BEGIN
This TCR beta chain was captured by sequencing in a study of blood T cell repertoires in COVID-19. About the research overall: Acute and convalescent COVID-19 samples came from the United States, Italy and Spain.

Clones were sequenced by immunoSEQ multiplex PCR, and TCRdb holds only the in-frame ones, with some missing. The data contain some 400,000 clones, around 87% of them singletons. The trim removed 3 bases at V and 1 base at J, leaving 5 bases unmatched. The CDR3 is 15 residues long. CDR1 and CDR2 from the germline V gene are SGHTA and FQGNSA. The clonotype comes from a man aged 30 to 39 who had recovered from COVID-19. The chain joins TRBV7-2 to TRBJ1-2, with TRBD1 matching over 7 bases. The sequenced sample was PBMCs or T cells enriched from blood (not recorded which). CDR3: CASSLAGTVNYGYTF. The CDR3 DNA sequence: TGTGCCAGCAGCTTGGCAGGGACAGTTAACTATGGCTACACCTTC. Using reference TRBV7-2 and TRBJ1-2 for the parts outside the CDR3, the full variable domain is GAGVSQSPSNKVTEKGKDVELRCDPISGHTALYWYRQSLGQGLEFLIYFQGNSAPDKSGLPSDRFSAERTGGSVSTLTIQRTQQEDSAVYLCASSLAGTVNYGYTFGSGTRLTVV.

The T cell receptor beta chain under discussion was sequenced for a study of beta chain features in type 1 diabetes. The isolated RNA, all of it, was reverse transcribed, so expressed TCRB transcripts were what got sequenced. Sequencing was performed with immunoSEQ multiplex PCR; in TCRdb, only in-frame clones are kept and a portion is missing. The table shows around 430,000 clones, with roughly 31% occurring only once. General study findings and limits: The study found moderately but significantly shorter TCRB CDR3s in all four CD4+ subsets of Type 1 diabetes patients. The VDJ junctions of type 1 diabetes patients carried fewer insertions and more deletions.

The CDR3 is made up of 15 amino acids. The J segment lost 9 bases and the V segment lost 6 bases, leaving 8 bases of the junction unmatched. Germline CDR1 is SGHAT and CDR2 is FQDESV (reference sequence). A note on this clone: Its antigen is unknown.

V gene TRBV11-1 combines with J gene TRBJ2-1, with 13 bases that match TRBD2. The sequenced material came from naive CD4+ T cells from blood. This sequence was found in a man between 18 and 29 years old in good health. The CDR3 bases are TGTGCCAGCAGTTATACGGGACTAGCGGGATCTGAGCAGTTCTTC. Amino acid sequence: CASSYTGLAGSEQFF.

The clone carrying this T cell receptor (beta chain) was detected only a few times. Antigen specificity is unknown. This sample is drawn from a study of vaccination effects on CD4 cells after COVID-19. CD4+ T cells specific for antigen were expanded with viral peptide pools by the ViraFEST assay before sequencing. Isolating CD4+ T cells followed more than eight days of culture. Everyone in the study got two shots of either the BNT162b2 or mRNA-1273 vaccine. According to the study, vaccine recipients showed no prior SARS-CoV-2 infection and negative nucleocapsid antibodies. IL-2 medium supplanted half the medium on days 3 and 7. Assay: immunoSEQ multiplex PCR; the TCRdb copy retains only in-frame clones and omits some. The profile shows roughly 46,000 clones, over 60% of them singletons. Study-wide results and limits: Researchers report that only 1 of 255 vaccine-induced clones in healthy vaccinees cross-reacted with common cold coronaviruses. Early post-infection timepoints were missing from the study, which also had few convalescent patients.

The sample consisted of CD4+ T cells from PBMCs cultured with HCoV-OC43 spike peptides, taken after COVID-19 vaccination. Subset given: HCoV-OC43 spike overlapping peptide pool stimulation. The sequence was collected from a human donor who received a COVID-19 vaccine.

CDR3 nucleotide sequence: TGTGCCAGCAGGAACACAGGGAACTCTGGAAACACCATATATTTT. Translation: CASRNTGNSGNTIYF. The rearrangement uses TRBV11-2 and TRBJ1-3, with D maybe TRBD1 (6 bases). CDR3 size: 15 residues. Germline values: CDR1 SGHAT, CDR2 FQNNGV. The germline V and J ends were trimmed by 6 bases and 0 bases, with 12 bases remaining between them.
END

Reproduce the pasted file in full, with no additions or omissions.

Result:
This TCR beta chain was captured by sequencing in a study of blood T cell repertoires in COVID-19. About the research overall: Acute and convalescent COVID-19 samples came from the United States, Italy and Spain.

Clones were sequenced by immunoSEQ multiplex PCR, and TCRdb holds only the in-frame ones, with some missing. The data contain some 400,000 clones, around 87% of them singletons. The trim removed 3 bases at V and 1 base at J, leaving 5 bases unmatched. The CDR3 is 15 residues long. CDR1 and CDR2 from the germline V gene are SGHTA and FQGNSA. The clonotype comes from a man aged 30 to 39 who had recovered from COVID-19. The chain joins TRBV7-2 to TRBJ1-2, with TRBD1 matching over 7 bases. The sequenced sample was PBMCs or T cells enriched from blood (not recorded which). CDR3: CASSLAGTVNYGYTF. The CDR3 DNA sequence: TGTGCCAGCAGCTTGGCAGGGACAGTTAACTATGGCTACACCTTC. Using reference TRBV7-2 and TRBJ1-2 for the parts outside the CDR3, the full variable domain is GAGVSQSPSNKVTEKGKDVELRCDPISGHTALYWYRQSLGQGLEFLIYFQGNSAPDKSGLPSDRFSAERTGGSVSTLTIQRTQQEDSAVYLCASSLAGTVNYGYTFGSGTRLTVV.

The T cell receptor beta chain under discussion was sequenced for a study of beta chain features in type 1 diabetes. The isolated RNA, all of it, was reverse transcribed, so expressed TCRB transcripts were what got sequenced. Sequencing was performed with immunoSEQ multiplex PCR; in TCRdb, only in-frame clones are kept and a portion is missing. The table shows around 430,000 clones, with roughly 31% occurring only once. General study findings and limits: The study found moderately but significantly shorter TCRB CDR3s in all four CD4+ subsets of Type 1 diabetes patients. The VDJ junctions of type 1 diabetes patients carried fewer insertions and more deletions.

The CDR3 is made up of 15 amino acids. The J segment lost 9 bases and the V segment lost 6 bases, leaving 8 bases of the junction unmatched. Germline CDR1 is SGHAT and CDR2 is FQDESV (reference sequence). A note on this clone: Its antigen is unknown.

V gene TRBV11-1 combines with J gene TRBJ2-1, with 13 bases that match TRBD2. The sequenced material came from naive CD4+ T cells from blood. This sequence was found in a man between 18 and 29 years old in good health. The CDR3 bases are TGTGCCAGCAGTTATACGGGACTAGCGGGATCTGAGCAGTTCTTC. Amino acid sequence: CASSYTGLAGSEQFF.

The clone carrying this T cell receptor (beta chain) was detected only a few times. Antigen specificity is unknown. This sample is drawn from a study of vaccination effects on CD4 cells after COVID-19. CD4+ T cells specific for antigen were expanded with viral peptide pools by the ViraFEST assay before sequencing. Isolating CD4+ T cells followed more than eight days of culture. Everyone in the study got two shots of either the BNT162b2 or mRNA-1273 vaccine. According to the study, vaccine recipients showed no prior SARS-CoV-2 infection and negative nucleocapsid antibodies. IL-2 medium supplanted half the medium on days 3 and 7. Assay: immunoSEQ multiplex PCR; the TCRdb copy retains only in-frame clones and omits some. The profile shows roughly 46,000 clones, over 60% of them singletons. Study-wide results and limits: Researchers report that only 1 of 255 vaccine-induced clones in healthy vaccinees cross-reacted with common cold coronaviruses. Early post-infection timepoints were missing from the study, which also had few convalescent patients.

The sample consisted of CD4+ T cells from PBMCs cultured with HCoV-OC43 spike peptides, taken after COVID-19 vaccination. Subset given: HCoV-OC43 spike overlapping peptide pool stimulation. The sequence was collected from a human donor who received a COVID-19 vaccine.

CDR3 nucleotide sequence: TGTGCCAGCAGGAACACAGGGAACTCTGGAAACACCATATATTTT. Translation: CASRNTGNSGNTIYF. The rearrangement uses TRBV11-2 and TRBJ1-3, with D maybe TRBD1 (6 bases). CDR3 size: 15 residues. Germline values: CDR1 SGHAT, CDR2 FQNNGV. The germline V and J ends were trimmed by 6 bases and 0 bases, with 12 bases remaining between them.